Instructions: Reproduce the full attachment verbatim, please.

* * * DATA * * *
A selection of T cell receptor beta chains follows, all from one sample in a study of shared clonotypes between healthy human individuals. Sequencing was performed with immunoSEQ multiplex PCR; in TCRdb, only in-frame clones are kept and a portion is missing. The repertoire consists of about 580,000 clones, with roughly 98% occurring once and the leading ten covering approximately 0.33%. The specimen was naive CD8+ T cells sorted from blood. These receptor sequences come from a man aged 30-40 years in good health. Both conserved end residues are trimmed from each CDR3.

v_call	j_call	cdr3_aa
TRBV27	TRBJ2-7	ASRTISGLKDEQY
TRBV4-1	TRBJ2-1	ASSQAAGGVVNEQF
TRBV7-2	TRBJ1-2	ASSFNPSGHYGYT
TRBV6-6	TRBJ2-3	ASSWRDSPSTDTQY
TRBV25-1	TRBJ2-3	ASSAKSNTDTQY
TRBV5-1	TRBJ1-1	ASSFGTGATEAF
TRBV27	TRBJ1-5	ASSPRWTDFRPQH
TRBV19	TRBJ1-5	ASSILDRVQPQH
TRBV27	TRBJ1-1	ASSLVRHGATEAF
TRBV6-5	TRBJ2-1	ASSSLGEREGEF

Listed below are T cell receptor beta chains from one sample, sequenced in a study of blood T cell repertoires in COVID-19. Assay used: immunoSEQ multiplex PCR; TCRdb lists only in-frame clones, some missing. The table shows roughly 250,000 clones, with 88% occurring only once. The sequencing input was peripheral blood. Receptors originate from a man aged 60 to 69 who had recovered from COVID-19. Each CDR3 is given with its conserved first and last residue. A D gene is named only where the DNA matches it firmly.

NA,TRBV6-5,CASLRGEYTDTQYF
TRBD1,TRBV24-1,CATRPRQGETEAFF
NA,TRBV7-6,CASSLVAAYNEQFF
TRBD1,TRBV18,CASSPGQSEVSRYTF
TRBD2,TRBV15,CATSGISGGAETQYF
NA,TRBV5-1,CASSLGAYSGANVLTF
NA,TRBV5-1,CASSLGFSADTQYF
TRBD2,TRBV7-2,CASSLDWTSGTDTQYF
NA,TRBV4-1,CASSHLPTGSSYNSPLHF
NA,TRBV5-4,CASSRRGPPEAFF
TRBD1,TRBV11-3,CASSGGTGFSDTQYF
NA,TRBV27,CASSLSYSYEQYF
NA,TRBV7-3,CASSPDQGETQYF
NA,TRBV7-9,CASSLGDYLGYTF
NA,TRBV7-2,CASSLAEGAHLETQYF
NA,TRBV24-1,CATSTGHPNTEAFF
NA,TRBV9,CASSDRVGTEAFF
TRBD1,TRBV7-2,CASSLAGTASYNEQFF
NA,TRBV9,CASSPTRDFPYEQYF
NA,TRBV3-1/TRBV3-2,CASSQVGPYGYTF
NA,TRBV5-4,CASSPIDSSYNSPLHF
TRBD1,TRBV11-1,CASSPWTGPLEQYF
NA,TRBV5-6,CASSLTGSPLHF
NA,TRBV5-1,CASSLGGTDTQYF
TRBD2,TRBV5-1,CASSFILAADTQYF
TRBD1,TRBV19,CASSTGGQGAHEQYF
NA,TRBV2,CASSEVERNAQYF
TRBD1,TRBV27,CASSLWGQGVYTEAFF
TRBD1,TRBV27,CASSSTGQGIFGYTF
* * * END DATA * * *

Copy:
A selection of T cell receptor beta chains follows, all from one sample in a study of shared clonotypes between healthy human individuals. Sequencing was performed with immunoSEQ multiplex PCR; in TCRdb, only in-frame clones are kept and a portion is missing. The repertoire consists of about 580,000 clones, with roughly 98% occurring once and the leading ten covering approximately 0.33%. The specimen was naive CD8+ T cells sorted from blood. These receptor sequences come from a man aged 30-40 years in good health. Both conserved end residues are trimmed from each CDR3.

v_call	j_call	cdr3_aa
TRBV27	TRBJ2-7	ASRTISGLKDEQY
TRBV4-1	TRBJ2-1	ASSQAAGGVVNEQF
TRBV7-2	TRBJ1-2	ASSFNPSGHYGYT
TRBV6-6	TRBJ2-3	ASSWRDSPSTDTQY
TRBV25-1	TRBJ2-3	ASSAKSNTDTQY
TRBV5-1	TRBJ1-1	ASSFGTGATEAF
TRBV27	TRBJ1-5	ASSPRWTDFRPQH
TRBV19	TRBJ1-5	ASSILDRVQPQH
TRBV27	TRBJ1-1	ASSLVRHGATEAF
TRBV6-5	TRBJ2-1	ASSSLGEREGEF

Listed below are T cell receptor beta chains from one sample, sequenced in a study of blood T cell repertoires in COVID-19. Assay used: immunoSEQ multiplex PCR; TCRdb lists only in-frame clones, some missing. The table shows roughly 250,000 clones, with 88% occurring only once. The sequencing input was peripheral blood. Receptors originate from a man aged 60 to 69 who had recovered from COVID-19. Each CDR3 is given with its conserved first and last residue. A D gene is named only where the DNA matches it firmly.

NA,TRBV6-5,CASLRGEYTDTQYF
TRBD1,TRBV24-1,CATRPRQGETEAFF
NA,TRBV7-6,CASSLVAAYNEQFF
TRBD1,TRBV18,CASSPGQSEVSRYTF
TRBD2,TRBV15,CATSGISGGAETQYF
NA,TRBV5-1,CASSLGAYSGANVLTF
NA,TRBV5-1,CASSLGFSADTQYF
TRBD2,TRBV7-2,CASSLDWTSGTDTQYF
NA,TRBV4-1,CASSHLPTGSSYNSPLHF
NA,TRBV5-4,CASSRRGPPEAFF
TRBD1,TRBV11-3,CASSGGTGFSDTQYF
NA,TRBV27,CASSLSYSYEQYF
NA,TRBV7-3,CASSPDQGETQYF
NA,TRBV7-9,CASSLGDYLGYTF
NA,TRBV7-2,CASSLAEGAHLETQYF
NA,TRBV24-1,CATSTGHPNTEAFF
NA,TRBV9,CASSDRVGTEAFF
TRBD1,TRBV7-2,CASSLAGTASYNEQFF
NA,TRBV9,CASSPTRDFPYEQYF
NA,TRBV3-1/TRBV3-2,CASSQVGPYGYTF
NA,TRBV5-4,CASSPIDSSYNSPLHF
TRBD1,TRBV11-1,CASSPWTGPLEQYF
NA,TRBV5-6,CASSLTGSPLHF
NA,TRBV5-1,CASSLGGTDTQYF
TRBD2,TRBV5-1,CASSFILAADTQYF
TRBD1,TRBV19,CASSTGGQGAHEQYF
NA,TRBV2,CASSEVERNAQYF
TRBD1,TRBV27,CASSLWGQGVYTEAFF
TRBD1,TRBV27,CASSSTGQGIFGYTF